Posted in Cosmetic Procedures, Varicose Veins, tagged breast augmentation, Cosmetic Surgery, health, mommy makeover, motherhood, Plastic Surgery, pregnancy, tummy tuck, vaginal rejuvenation, Varicose Veins on May 23, 2013 | Leave a Comment »
Posted in Breast Augmentation, Cosmetic Procedures, tagged beauty, breast augmentation, breast enhancment, breast implants, Cosmetic Surgery, Plastic Surgery, saline breast implants, silicone breast implants on May 6, 2013 | 2 Comments »
In 1992, a sense of panic overshadowed the credibility of breast augmentation surgery after the FDA removed silicone breast implants from the market. The ban was enforced out of suspicion that the devices were responsible for connective tissue disorders, autoimmune diseases and cancer. As a result, saline became the go to material for breast implantation. Fast forward more than twenty years, and you will notice a stark contrast in breast implant preference among women.
According to the American Society of Aesthetic Plastic Surgery (ASAPS) , 72 percent of the implants used in breast augmentation surgery today are silicone. Based on such data, it is fair to say that silicone breast implants have become the more popular choice since their reintroduction to the market in 2006. But what distinguishes new silicone implants from the older form of silicone?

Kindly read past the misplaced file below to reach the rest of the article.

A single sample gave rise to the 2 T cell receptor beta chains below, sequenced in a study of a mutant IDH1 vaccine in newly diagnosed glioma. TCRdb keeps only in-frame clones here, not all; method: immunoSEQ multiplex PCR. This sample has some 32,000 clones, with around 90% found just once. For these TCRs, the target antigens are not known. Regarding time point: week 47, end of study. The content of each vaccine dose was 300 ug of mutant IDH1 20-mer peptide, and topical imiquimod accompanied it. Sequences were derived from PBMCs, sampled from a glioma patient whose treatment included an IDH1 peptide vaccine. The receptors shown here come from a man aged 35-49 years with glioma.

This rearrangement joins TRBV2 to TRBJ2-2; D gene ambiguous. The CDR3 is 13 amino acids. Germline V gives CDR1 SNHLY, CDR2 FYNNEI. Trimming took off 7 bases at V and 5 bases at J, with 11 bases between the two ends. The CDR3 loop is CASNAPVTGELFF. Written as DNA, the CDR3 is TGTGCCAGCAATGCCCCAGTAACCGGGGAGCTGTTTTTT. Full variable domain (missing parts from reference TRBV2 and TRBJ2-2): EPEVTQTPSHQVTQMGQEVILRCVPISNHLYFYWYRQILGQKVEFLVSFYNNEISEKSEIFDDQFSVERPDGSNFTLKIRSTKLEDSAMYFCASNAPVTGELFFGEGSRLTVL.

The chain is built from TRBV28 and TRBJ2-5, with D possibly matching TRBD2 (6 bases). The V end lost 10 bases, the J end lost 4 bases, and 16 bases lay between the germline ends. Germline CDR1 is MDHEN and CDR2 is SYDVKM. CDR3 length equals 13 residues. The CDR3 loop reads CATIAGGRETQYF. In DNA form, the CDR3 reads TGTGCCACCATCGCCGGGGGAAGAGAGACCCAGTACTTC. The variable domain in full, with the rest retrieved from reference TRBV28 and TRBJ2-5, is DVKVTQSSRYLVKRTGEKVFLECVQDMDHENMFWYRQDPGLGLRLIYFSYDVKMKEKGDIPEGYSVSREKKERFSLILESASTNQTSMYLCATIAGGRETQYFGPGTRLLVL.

New Silicone Implants versus Old Silicone Implants
Differing from the implants used in the 1960’s thru 1990’s, the shell of modernized silicone implants are more durable. They are so durable that their rupture rates are practically negligible. In addition to an improved implant shell or covering, the actual silicone filling has transformed from a once oil-like substance to a more cohesive,“gummy bear-like” silicone gel. As a result, free silicone implant leakage is nearly impossible.
While leakage or silicone migration instances are extremely rare, it is critical to note that the inability of silicone implant deflation makes rupture detection difficult. Unlike saline implant deflation where the water filling actually leaks and deflates, the only way to detect silicone implant breakage is by breast MRI.
After fourteen years of silicone implant research and an additional seven years of market use, silicone breast implants have proven to be safe when used properly. However, whether you choose saline implants or silicone implants, the devices are not constructed for lifetime use. It is recommended patients exchange their breast implants every ten years. To screen for possible silicone implant breakage, patients are also advised to receive a breast MRI every three years.
Why is silicone more popular than saline?
So, why do the majority of patients and surgeons prefer silicone? Implant preference is often based on cosmetic reasons. Silicone implants tend to look and feel more natural than saline implants. They also present less of a risk for visual rippling and capsular contracture. Please note, the FDA has not approved silicone implants for use in patients under 22 years of age.